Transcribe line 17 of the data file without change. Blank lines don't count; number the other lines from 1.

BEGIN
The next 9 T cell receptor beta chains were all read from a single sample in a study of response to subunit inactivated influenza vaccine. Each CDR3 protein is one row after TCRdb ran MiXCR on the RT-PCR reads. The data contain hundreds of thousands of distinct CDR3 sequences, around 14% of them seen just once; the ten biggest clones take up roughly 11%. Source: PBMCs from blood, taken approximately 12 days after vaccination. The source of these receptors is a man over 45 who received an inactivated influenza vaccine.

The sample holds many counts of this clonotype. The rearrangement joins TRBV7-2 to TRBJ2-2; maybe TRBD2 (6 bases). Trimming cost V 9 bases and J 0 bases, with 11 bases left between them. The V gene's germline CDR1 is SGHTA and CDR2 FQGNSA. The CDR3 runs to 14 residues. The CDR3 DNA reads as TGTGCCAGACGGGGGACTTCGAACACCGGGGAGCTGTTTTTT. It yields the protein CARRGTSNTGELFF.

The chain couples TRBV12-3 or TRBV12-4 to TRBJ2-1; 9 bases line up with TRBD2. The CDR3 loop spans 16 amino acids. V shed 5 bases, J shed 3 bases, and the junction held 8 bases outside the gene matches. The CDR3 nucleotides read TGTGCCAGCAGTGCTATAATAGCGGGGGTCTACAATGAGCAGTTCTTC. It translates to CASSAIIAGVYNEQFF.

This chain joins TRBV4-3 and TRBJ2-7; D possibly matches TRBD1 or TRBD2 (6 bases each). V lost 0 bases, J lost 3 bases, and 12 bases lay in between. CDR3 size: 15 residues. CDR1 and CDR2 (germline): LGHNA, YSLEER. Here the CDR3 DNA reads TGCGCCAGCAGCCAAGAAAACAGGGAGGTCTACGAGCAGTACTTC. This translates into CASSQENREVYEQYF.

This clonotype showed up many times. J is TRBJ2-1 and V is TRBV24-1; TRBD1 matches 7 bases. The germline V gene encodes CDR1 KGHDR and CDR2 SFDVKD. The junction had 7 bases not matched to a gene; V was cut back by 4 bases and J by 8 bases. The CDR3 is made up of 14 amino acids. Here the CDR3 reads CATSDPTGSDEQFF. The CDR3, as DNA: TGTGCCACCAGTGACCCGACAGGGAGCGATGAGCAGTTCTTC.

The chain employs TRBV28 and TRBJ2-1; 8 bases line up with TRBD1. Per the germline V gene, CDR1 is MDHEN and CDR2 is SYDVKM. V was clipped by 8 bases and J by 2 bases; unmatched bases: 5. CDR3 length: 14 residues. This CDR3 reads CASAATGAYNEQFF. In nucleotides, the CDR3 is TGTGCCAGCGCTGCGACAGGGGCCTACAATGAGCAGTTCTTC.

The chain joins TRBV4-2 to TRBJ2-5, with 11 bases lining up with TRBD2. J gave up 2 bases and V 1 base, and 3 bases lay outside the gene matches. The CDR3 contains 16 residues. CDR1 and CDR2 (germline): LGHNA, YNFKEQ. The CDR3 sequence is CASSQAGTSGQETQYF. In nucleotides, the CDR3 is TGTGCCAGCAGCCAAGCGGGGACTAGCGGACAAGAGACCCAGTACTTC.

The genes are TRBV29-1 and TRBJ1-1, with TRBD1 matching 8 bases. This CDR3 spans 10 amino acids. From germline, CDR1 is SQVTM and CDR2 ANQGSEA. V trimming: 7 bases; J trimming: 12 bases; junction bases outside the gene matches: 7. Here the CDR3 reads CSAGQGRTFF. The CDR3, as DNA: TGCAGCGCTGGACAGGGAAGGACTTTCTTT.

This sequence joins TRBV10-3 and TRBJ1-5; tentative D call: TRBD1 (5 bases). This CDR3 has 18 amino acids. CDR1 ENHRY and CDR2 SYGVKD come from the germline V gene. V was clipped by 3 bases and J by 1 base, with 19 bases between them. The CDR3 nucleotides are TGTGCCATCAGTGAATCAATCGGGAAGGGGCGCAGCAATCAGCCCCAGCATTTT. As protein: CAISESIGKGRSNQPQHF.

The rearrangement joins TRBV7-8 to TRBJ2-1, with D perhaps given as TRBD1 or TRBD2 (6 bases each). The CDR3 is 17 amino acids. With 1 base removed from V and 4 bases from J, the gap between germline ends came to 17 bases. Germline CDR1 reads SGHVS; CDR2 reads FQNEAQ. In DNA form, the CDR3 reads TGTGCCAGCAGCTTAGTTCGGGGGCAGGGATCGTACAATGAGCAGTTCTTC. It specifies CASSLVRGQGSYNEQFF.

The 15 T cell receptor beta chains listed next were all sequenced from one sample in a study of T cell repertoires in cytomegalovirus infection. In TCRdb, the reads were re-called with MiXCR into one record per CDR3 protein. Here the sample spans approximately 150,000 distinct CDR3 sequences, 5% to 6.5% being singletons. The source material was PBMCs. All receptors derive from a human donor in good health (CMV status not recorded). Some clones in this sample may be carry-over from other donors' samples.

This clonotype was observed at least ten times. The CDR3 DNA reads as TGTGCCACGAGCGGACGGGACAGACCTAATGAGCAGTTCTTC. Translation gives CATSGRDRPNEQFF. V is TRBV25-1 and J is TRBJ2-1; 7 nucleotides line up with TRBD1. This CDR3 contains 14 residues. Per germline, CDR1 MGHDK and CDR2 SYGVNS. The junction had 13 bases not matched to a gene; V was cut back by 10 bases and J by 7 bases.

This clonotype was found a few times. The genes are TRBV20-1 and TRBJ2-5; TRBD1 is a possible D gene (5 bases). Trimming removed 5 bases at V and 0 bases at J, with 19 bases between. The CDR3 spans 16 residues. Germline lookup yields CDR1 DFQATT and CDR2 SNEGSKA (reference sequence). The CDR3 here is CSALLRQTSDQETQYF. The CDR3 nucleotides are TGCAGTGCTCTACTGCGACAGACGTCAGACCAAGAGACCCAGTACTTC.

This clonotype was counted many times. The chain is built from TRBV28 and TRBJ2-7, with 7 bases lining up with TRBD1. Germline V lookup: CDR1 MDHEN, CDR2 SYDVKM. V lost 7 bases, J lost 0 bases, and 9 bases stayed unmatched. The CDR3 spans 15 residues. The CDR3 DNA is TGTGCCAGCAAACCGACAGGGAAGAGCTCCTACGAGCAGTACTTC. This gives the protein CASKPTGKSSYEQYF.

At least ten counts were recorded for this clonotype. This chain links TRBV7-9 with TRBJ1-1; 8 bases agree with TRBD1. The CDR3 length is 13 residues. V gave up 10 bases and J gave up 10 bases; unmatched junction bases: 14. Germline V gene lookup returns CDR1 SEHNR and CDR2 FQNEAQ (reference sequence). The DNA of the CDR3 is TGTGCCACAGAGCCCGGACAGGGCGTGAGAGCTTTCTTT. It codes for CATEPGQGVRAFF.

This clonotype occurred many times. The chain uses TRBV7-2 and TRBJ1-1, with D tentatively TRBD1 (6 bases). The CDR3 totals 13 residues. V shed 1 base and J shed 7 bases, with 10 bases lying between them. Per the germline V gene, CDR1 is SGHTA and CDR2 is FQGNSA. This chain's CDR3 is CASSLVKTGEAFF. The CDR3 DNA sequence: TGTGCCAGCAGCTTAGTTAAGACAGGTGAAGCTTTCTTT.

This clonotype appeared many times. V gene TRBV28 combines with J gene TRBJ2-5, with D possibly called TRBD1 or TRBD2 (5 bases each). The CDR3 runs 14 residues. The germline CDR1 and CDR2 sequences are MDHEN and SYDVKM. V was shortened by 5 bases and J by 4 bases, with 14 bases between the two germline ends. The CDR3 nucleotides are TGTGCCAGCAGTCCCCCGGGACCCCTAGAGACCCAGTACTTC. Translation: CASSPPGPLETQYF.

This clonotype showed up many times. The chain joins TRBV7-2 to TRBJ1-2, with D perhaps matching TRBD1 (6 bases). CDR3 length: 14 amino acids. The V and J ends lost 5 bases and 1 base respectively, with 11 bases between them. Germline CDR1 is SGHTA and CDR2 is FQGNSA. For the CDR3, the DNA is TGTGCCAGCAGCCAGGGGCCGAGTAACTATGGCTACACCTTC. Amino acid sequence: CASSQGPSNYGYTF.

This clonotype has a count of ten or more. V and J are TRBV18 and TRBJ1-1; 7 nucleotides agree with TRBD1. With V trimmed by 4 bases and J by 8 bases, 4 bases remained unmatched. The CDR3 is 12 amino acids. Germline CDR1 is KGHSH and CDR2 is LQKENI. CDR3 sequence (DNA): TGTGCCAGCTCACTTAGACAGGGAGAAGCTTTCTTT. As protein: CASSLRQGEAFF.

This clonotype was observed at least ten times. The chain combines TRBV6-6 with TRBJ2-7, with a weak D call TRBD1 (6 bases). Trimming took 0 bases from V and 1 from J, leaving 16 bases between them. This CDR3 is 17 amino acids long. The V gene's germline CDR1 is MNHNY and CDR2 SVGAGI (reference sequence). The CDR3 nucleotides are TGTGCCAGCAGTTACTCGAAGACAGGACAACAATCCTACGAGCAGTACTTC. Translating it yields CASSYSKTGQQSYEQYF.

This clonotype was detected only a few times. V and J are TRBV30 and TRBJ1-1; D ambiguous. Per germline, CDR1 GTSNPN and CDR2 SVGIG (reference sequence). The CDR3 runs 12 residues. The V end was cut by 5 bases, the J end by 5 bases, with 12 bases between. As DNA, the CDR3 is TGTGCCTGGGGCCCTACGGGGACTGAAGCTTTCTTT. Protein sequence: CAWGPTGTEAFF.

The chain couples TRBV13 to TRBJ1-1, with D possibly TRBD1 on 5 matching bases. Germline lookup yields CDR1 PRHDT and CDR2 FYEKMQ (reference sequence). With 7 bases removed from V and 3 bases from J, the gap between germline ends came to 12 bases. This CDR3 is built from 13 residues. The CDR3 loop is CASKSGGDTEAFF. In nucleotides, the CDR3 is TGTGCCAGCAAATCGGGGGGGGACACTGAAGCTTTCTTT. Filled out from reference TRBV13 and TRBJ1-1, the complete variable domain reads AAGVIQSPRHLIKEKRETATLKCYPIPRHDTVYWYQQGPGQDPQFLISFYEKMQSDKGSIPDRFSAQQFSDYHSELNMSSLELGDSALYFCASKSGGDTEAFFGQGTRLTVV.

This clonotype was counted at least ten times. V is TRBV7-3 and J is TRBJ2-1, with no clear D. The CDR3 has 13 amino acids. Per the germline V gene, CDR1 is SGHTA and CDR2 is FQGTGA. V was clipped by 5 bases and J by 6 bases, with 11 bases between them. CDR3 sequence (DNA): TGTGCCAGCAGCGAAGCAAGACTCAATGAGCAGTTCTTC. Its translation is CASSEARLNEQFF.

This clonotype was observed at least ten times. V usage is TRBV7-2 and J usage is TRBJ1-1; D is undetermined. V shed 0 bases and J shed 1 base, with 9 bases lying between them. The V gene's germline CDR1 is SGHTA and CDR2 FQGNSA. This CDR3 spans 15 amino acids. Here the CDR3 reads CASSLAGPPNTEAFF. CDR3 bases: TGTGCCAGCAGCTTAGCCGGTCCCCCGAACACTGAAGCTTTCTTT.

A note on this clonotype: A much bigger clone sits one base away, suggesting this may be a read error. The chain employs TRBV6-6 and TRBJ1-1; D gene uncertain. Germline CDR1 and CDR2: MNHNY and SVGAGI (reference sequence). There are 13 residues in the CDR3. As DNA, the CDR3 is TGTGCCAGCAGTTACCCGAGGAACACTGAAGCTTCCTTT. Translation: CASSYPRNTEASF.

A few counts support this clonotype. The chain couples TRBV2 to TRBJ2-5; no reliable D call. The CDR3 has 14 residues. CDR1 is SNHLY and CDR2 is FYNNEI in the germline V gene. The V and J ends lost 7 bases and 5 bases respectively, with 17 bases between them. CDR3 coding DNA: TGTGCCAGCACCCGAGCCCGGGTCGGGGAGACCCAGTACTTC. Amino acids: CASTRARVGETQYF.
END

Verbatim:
This clonotype appeared many times. V gene TRBV28 combines with J gene TRBJ2-5, with D possibly called TRBD1 or TRBD2 (5 bases each). The CDR3 runs 14 residues. The germline CDR1 and CDR2 sequences are MDHEN and SYDVKM. V was shortened by 5 bases and J by 4 bases, with 14 bases between the two germline ends. The CDR3 nucleotides are TGTGCCAGCAGTCCCCCGGGACCCCTAGAGACCCAGTACTTC. Translation: CASSPPGPLETQYF.